| Flight Lieutenant John Atkins |
He was an Air Gunner and then Navigator on Lancasters initially joining 166 Sqn and later 7 Sqn. After his aircraft was badly damaged he was forced to bale out over the Dutch coast in October 1944 and spent time in Stalag Luft VII & IIIA.
Flight Lieutenant Tom Austin DFC AE
| Flight Lieutenant Tom Austin DFC AE |
After joining the RAF in 1941 Tom Austin qualified as a pilot on Harvard’s, then converted into Halifax’s. During the war years other aircraft he flew included Wellingtons, Stirling’s and Lancaster’s. While flying Wellingtons as part of 199 Squadron during a raid over Dortmund, his aircraft was badly damaged but Tom managed to limp home, crash landing at Mildenhall.
Flying Officer Laurence W Baker
| Flying Officer Laurence W Baker |
Laurie Baker joined 467 Sqn RAAF at Waddington in Nov 1944, flying his first sortie in Sugar as Second pilot, before a further six sorties as Captain, including Sugars last operational sortie on 21 April 1945.
Warrant Officer John Banfield
| Warrant Officer John Banfield |
Trained as a Bomb Aimer and Navigator with 207 Sqn he was shot down in a Lancaster on 3rd January 1943 whilst on a raid to Essen. After spending 4 weeks in a hospital near Amsterdam he was moved to various PoW Camps including Stalag Luft III until Liberation in May 1945.
Marshal of the Royal Air Force Sir Michael Beetham GCB CBE DFC AFC FRAeS
| Marshal of the Royal Air Force Sir Michael Beetham GCB CBE DFC AFC FRAeS |
Michael Beetham volunteered for the RAFVR in May 1941. After pilot training he was commissioned, and in November 1943 posted to 50 Squadron flying Lancasters at Skellingthorpe. At this time the bomber offensive was at its height, culminating in the Battle of Berlin. Sir Michael and his crew made ten trips to Berlin, lost an engine over Augsburg and took heavy damage during an attack on Leipzig. After completing his first tour and a period of instructing, Sir Michael started his second tour with 57 Squadron at East Kirby, taking part in Operation Exodus, bringing home Prisoners of War from Germany. After a distinguished post war career, Sir Michael received the RAFs top job, Chief of the Air Staff, where he was deeply involved in the Falklands War.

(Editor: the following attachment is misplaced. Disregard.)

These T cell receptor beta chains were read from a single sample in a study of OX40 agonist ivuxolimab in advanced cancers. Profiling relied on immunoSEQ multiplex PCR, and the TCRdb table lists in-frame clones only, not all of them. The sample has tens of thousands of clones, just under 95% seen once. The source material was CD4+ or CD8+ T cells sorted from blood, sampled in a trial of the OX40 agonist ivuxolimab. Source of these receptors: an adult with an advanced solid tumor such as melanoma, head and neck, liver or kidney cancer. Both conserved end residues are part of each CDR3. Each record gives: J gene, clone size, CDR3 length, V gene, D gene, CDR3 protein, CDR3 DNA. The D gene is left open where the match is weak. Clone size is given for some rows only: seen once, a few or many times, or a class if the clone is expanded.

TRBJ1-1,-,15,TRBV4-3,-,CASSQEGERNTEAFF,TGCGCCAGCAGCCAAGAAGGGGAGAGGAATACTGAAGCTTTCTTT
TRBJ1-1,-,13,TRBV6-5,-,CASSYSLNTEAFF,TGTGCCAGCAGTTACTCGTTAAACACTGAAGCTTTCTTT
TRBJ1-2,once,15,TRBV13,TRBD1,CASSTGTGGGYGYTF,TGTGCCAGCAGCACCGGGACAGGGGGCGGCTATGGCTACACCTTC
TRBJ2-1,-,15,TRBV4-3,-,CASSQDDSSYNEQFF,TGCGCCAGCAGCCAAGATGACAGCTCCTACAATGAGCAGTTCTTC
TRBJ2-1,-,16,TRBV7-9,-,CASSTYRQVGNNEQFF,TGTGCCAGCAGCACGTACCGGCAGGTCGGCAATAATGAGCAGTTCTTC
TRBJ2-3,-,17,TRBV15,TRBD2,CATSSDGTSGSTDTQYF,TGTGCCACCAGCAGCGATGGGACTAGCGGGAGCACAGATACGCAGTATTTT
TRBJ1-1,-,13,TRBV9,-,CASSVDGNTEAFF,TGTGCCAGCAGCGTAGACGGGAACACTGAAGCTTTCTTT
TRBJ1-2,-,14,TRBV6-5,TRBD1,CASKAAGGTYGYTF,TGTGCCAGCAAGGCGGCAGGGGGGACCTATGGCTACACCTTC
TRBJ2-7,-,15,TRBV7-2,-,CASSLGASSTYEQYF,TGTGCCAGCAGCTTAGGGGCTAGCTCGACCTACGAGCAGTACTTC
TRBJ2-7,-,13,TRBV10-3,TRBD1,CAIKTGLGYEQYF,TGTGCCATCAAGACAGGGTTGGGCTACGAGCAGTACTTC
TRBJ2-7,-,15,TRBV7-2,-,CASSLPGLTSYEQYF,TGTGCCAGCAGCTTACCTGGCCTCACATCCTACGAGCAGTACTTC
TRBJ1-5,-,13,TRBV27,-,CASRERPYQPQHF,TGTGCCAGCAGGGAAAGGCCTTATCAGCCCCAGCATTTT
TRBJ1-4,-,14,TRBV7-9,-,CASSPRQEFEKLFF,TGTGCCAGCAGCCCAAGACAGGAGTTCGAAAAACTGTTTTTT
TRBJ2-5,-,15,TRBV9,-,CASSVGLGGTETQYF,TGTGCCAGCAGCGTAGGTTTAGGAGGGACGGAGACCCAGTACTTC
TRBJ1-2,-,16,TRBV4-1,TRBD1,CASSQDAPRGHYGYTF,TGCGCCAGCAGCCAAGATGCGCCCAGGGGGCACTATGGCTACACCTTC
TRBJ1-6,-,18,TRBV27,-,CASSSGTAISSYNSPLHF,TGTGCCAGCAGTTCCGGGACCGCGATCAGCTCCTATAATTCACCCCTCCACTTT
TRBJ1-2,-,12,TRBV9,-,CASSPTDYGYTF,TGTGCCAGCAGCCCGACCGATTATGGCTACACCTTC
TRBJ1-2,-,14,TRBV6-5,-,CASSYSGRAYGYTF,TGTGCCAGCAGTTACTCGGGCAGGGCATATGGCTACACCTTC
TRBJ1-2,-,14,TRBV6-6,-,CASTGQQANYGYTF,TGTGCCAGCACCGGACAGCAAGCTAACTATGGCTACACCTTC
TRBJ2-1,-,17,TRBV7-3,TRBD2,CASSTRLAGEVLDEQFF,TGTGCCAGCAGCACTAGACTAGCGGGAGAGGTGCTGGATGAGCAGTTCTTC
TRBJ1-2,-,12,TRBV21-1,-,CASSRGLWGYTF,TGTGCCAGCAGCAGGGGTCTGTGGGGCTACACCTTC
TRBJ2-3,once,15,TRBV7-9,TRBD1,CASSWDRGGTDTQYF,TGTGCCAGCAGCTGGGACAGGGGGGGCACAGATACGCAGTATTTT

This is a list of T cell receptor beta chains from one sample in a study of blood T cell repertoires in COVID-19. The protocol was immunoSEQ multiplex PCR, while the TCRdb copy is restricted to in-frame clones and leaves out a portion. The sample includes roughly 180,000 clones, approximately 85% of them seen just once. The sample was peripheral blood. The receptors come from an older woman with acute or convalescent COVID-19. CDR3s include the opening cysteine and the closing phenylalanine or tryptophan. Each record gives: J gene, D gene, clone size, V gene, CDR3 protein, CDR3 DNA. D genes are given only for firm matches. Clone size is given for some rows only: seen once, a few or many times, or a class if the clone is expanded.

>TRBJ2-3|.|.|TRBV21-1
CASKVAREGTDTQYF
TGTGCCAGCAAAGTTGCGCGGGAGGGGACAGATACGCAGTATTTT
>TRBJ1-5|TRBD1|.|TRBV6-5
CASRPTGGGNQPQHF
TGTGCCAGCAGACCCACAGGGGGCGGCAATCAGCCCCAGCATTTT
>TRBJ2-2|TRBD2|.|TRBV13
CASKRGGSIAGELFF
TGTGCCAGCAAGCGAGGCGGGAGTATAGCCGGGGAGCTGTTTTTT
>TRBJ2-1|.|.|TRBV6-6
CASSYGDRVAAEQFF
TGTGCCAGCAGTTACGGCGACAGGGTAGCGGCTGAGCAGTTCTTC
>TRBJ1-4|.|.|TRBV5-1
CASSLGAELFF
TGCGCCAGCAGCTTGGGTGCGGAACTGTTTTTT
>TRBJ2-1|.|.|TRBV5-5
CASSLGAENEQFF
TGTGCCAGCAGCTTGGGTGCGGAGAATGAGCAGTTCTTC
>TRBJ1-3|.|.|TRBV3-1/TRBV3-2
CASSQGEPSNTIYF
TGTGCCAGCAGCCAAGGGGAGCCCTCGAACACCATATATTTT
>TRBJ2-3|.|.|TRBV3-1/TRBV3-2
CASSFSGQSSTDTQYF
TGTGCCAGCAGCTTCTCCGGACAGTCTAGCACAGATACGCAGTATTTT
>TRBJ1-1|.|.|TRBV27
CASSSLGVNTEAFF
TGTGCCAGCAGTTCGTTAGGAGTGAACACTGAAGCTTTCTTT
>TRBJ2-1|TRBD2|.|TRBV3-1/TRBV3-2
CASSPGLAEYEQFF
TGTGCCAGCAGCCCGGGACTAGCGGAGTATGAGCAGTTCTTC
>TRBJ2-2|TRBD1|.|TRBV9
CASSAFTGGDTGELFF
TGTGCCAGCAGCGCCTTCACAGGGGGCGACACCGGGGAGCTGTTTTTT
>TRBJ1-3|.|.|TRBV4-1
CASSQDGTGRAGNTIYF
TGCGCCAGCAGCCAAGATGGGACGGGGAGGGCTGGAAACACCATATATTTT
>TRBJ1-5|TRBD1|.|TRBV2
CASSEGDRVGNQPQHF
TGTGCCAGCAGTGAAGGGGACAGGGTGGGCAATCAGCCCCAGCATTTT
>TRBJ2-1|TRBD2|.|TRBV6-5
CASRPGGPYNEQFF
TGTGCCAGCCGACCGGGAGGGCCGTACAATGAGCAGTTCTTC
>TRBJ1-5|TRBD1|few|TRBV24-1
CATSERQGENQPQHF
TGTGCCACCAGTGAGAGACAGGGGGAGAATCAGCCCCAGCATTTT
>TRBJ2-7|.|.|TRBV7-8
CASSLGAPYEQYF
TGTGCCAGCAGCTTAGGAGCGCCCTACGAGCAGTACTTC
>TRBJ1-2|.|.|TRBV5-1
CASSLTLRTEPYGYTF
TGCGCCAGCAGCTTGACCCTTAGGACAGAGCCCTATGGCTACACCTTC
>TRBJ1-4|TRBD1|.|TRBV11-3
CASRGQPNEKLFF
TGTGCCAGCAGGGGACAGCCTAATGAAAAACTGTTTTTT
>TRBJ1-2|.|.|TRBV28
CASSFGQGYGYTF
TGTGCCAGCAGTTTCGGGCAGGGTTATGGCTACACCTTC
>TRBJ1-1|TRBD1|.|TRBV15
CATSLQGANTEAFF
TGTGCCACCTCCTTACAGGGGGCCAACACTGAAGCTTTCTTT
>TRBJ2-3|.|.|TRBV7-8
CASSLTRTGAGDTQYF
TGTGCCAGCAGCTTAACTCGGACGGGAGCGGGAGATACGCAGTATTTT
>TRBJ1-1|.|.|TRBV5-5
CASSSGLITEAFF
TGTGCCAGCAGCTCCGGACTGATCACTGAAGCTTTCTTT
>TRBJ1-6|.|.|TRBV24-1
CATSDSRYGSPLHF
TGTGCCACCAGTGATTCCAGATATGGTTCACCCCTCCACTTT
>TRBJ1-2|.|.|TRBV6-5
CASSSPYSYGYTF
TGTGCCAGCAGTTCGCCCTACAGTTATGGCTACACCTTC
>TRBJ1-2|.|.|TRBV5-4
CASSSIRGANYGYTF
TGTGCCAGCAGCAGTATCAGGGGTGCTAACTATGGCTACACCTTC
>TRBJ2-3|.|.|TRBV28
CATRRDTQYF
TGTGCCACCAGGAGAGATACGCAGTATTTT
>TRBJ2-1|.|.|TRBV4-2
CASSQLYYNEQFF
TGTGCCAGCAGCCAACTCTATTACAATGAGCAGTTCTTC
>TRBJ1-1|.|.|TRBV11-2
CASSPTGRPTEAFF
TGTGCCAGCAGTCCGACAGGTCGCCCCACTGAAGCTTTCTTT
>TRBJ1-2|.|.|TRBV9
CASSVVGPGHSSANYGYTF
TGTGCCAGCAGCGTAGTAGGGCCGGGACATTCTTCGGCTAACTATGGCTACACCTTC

Flight Lieutenant James Bell DFC
| Flight Lieutenant James Bell DFC |
Joining the RAF as a pilot in 1941, Jim Bell flew 32 operations with 576 Sqn, 31 of these were done in Lancaster ED888, the aircraft that flew 140 operations, more than any other in Bomber Command. His first op as skipper on ED888 was on its one hundredth trip.
Wing Commander John Bell
| Wing Commander John Bell |
After initially training as a Navigator he went on to complete most of his 50 ops in Lancasters as a Bomb Aimer with 617 Sqn, including all the raids against the Tirpitz.
Tom Bennett DFM
| Tom Bennett DFM |
Born in 1919, Tom Bennett was a specialist navigator with 30 ops with 49 Sqn Lancasters followed by selection for Leonard Cheshire’s elite Mosquito ‘Marker Force’ within the legendary 617 Sqn. Following the D-Day landings on 5/6th June, there was a very great danger that the Germans would reinforce their troops with their reserves Panzer tank corp. These had been stationed at Calais due to the Germans belief that the invasion would come at that point. The only way to get the Panzer through to the Beachhead at Normandy was via the French Saumur tunnel. 617 squadron were assigned to destroy this and were led by the famous Leonard Cheshire VC OM DSO DFC. He used 3 Mosquitoes as a marker force for the main 617 Bomber Force and the dropping of flares was so accurate that one of the Lancaster’s put a 12000 tall boy straight through the roof of the tunnel and the tunnel was not reopened until 1946. Three Mosquitoes were used on this operation and only one of the crew is surviving today. This is Tom Bennett DFM
The Lord Mackie of Benshie CBE DSO DFC
| The Lord Mackie of Benshie CBE DSO DFC |
George Mackie joined the RAF in February 1940, training as a Navigator in Bomber Command. He first joined 15 Squadron in 1941 flying Wellingtons, before going to the Middle East to join 148 Squadron. He later served with 149 Squadron on Stirlings, and 115 Squadron on Lancasters. Squadron Leader George Mackie completed three full tours on heavies, the last two as aircraft Captain.
Warrant Officer Jim Booker
| Warrant Officer Jim Booker |
A Navigator on 625 Sqn Lancasters, flying operationally from late 1944, he flew on the last bombing mission of the European war to Berchtesgaden and supplied relief drops to the Dutch in Operation Manna.
Flight Lieutenant Albert R T Boys DFC
| Flight Lieutenant Albert R T Boys DFC |